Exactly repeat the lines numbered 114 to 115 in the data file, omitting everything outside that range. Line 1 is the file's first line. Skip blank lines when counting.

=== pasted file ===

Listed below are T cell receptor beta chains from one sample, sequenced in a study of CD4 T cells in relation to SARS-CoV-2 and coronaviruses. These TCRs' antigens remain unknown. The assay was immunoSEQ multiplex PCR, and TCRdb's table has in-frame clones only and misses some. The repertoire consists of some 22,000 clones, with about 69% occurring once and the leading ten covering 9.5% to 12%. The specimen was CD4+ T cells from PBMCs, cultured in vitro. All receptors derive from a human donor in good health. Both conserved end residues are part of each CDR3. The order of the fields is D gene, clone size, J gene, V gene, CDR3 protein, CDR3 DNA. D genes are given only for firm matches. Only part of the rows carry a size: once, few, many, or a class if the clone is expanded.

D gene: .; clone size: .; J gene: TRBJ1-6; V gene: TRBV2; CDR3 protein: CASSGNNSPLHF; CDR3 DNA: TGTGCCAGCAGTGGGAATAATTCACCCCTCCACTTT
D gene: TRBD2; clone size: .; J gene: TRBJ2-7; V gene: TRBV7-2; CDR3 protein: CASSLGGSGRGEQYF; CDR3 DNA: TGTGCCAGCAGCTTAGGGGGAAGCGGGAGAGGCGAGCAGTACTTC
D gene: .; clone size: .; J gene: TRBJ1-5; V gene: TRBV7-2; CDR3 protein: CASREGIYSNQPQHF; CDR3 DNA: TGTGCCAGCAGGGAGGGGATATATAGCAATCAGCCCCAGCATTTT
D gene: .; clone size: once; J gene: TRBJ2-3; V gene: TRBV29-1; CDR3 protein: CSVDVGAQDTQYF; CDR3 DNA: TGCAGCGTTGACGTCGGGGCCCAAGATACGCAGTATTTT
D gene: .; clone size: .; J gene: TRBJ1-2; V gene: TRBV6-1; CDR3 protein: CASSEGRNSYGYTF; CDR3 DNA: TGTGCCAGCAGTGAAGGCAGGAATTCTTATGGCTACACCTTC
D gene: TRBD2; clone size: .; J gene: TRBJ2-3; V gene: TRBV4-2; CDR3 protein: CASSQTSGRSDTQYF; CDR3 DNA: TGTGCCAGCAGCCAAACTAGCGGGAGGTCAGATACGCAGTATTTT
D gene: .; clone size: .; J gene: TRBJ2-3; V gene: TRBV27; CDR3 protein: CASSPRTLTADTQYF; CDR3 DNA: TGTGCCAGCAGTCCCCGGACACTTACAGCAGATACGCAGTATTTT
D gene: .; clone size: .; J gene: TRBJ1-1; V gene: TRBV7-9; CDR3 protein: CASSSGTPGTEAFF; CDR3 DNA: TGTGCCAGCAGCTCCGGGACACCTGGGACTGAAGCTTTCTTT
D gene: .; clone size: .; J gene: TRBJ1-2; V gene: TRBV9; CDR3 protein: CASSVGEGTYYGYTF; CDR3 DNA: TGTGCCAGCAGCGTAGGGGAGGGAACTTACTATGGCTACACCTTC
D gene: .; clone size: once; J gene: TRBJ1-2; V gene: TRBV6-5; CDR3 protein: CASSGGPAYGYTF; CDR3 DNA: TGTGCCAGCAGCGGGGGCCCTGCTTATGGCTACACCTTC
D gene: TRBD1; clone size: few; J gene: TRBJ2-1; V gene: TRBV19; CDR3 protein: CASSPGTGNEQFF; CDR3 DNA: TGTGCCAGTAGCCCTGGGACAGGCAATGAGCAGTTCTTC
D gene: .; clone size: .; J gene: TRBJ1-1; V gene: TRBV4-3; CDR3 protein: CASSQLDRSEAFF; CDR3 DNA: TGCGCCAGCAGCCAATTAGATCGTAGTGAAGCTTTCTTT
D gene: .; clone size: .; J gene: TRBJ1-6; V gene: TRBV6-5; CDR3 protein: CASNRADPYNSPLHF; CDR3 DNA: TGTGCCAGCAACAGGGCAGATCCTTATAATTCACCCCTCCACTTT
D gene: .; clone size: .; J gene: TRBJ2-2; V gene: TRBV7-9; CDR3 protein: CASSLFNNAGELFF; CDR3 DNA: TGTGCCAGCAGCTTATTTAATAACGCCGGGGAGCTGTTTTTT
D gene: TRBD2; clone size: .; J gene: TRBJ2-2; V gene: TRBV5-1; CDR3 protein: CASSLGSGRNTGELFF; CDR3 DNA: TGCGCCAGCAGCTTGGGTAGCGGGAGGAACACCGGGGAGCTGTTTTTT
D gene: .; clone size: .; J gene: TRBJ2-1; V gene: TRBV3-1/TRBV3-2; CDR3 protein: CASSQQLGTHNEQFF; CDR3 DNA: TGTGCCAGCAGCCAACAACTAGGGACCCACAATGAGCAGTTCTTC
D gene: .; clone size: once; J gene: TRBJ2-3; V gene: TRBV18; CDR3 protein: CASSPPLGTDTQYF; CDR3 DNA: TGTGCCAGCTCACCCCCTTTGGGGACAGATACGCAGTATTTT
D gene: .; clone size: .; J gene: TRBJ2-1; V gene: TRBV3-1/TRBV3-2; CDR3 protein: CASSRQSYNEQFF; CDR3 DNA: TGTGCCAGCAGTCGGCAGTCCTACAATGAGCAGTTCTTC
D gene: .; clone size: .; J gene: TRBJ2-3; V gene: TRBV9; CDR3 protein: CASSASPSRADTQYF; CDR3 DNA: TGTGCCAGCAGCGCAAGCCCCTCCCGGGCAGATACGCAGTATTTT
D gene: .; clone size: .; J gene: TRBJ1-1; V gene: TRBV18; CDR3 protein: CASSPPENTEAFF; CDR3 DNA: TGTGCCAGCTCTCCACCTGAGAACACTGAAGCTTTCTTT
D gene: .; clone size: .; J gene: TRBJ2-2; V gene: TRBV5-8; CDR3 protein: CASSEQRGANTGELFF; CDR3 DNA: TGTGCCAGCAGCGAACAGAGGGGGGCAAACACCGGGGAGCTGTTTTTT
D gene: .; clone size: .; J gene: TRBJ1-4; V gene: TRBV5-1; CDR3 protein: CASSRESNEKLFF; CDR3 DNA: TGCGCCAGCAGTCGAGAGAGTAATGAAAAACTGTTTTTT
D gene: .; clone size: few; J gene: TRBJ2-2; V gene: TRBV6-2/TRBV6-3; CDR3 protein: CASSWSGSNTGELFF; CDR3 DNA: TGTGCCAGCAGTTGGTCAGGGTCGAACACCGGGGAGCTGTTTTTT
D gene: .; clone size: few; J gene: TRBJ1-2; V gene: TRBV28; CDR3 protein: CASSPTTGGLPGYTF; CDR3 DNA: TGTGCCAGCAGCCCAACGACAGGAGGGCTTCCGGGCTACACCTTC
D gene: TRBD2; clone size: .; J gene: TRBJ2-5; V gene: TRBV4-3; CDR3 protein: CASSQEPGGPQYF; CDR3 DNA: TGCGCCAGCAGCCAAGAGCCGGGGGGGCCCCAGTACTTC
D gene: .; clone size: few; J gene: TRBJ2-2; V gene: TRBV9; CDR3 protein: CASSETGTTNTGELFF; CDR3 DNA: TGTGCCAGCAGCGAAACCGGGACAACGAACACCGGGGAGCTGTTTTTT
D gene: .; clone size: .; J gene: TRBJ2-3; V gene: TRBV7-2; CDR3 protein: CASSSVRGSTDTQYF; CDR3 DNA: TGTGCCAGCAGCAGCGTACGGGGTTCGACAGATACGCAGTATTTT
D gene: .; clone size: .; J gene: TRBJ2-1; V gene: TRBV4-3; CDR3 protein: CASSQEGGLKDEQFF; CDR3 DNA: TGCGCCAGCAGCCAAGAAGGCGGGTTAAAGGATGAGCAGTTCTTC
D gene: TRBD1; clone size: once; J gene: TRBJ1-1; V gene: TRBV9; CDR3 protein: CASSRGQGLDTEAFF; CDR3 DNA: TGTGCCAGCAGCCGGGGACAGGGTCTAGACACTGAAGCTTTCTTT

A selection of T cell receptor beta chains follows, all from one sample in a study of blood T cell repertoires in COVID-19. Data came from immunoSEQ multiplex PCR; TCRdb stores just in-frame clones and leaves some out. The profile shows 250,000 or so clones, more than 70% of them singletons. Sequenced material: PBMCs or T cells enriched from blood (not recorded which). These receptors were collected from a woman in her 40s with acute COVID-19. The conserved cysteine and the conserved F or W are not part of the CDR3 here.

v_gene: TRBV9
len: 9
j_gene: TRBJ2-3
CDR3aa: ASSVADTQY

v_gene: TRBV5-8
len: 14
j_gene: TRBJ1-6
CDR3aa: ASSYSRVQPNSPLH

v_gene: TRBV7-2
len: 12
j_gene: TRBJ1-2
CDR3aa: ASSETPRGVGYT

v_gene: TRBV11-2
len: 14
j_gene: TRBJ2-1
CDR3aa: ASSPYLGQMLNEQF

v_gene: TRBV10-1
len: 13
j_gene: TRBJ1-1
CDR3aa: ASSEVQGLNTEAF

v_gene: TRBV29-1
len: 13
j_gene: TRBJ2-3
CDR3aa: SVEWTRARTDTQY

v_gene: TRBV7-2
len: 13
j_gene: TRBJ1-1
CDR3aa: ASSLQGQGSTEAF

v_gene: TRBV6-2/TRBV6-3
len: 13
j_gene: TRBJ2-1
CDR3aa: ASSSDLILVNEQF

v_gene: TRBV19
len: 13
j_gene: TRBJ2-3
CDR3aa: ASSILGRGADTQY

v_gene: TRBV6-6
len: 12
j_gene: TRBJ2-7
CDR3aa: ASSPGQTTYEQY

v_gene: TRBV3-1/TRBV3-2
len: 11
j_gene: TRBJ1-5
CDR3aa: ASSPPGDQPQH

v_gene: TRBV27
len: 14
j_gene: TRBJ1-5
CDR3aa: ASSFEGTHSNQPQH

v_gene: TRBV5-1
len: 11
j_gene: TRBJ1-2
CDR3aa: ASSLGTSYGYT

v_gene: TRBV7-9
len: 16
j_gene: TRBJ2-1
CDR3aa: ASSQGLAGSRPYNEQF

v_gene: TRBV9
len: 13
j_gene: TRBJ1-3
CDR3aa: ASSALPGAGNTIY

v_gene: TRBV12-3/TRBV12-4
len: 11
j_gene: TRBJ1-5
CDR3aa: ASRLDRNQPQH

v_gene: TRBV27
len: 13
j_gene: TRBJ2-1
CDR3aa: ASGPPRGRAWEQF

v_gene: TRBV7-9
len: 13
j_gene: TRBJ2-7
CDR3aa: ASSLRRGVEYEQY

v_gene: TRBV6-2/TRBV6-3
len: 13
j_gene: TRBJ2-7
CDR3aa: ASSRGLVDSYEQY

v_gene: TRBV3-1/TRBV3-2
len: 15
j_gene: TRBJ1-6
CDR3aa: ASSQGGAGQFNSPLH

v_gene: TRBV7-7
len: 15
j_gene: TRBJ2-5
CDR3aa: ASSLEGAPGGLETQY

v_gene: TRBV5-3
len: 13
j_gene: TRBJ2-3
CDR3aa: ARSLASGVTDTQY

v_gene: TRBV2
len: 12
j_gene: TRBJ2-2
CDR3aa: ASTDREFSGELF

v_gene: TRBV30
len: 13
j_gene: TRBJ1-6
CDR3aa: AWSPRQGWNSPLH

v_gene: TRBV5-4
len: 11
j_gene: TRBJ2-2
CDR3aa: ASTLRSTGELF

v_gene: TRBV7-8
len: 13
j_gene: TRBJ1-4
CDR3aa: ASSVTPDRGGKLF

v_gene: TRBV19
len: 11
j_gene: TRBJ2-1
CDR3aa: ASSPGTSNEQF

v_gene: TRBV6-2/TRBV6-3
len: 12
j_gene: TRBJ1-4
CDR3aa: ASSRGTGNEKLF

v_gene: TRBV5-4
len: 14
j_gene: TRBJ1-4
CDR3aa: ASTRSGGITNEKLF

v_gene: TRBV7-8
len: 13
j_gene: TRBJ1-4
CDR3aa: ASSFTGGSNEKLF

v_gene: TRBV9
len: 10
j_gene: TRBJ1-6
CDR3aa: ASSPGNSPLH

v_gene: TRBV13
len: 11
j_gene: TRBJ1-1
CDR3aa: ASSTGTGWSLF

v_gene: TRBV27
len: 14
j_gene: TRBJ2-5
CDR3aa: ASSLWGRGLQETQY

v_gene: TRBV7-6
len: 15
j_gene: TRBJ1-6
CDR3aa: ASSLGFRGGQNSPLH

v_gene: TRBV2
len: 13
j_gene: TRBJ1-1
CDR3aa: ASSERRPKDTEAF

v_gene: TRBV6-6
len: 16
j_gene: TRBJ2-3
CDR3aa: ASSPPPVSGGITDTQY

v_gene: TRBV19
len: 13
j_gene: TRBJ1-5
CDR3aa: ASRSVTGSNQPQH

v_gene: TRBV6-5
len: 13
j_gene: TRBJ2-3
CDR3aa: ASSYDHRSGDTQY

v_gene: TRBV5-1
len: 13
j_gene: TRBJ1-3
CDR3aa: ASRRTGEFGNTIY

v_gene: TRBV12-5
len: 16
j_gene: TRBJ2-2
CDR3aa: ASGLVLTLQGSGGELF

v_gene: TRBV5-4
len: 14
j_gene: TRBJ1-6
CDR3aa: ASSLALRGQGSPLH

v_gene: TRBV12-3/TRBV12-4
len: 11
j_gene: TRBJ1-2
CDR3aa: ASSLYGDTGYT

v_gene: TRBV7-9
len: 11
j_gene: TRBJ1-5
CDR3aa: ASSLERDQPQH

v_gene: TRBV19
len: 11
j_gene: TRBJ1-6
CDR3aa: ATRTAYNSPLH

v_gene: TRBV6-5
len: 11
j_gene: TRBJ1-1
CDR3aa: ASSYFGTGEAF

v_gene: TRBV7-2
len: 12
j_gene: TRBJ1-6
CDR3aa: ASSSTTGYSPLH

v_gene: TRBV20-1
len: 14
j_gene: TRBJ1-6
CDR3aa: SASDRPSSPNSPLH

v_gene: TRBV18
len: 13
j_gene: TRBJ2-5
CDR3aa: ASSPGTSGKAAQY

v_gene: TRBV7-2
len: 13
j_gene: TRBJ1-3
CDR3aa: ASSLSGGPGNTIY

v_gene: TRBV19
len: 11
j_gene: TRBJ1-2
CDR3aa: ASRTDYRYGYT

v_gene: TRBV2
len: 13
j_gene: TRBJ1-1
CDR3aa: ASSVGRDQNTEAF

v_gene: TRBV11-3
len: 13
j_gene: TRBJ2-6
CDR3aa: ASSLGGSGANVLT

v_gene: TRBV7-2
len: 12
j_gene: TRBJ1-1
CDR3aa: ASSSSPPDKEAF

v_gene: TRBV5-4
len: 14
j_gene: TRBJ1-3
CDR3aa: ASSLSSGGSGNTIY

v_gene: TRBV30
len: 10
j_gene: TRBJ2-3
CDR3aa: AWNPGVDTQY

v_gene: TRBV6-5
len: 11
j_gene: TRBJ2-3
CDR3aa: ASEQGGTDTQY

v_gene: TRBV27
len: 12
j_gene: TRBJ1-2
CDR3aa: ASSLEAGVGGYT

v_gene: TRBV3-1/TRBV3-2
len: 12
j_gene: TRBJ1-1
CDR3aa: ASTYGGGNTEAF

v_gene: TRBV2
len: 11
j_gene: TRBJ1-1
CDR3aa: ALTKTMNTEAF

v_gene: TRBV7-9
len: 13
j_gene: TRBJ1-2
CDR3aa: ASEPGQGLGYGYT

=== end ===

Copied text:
j_gene: TRBJ2-5
CDR3aa: ASSLEGAPGGLETQY